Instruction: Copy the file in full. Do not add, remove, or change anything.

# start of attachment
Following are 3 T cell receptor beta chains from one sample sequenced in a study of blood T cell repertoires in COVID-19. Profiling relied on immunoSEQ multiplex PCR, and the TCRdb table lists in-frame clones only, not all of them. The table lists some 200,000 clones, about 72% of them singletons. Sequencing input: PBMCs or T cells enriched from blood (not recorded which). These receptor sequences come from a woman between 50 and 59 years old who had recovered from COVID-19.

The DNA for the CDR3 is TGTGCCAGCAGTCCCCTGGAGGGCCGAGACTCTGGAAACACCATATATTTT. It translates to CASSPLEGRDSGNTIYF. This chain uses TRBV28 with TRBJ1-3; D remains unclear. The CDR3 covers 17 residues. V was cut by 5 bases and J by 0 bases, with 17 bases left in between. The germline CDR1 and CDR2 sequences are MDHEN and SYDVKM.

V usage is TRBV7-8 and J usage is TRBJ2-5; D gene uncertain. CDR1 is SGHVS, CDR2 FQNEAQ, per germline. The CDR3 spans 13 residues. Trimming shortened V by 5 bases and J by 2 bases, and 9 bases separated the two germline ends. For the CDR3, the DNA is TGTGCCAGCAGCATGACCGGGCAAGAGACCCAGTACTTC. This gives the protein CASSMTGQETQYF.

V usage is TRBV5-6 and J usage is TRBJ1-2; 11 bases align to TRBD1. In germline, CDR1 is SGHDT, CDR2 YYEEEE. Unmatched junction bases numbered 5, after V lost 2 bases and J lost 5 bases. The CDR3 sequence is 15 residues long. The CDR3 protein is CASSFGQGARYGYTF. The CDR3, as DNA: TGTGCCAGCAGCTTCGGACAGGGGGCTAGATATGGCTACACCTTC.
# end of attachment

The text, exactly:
Following are 3 T cell receptor beta chains from one sample sequenced in a study of blood T cell repertoires in COVID-19. Profiling relied on immunoSEQ multiplex PCR, and the TCRdb table lists in-frame clones only, not all of them. The table lists some 200,000 clones, about 72% of them singletons. Sequencing input: PBMCs or T cells enriched from blood (not recorded which). These receptor sequences come from a woman between 50 and 59 years old who had recovered from COVID-19.

The DNA for the CDR3 is TGTGCCAGCAGTCCCCTGGAGGGCCGAGACTCTGGAAACACCATATATTTT. It translates to CASSPLEGRDSGNTIYF. This chain uses TRBV28 with TRBJ1-3; D remains unclear. The CDR3 covers 17 residues. V was cut by 5 bases and J by 0 bases, with 17 bases left in between. The germline CDR1 and CDR2 sequences are MDHEN and SYDVKM.

V usage is TRBV7-8 and J usage is TRBJ2-5; D gene uncertain. CDR1 is SGHVS, CDR2 FQNEAQ, per germline. The CDR3 spans 13 residues. Trimming shortened V by 5 bases and J by 2 bases, and 9 bases separated the two germline ends. For the CDR3, the DNA is TGTGCCAGCAGCATGACCGGGCAAGAGACCCAGTACTTC. This gives the protein CASSMTGQETQYF.

V usage is TRBV5-6 and J usage is TRBJ1-2; 11 bases align to TRBD1. In germline, CDR1 is SGHDT, CDR2 YYEEEE. Unmatched junction bases numbered 5, after V lost 2 bases and J lost 5 bases. The CDR3 sequence is 15 residues long. The CDR3 protein is CASSFGQGARYGYTF. The CDR3, as DNA: TGTGCCAGCAGCTTCGGACAGGGGGCTAGATATGGCTACACCTTC.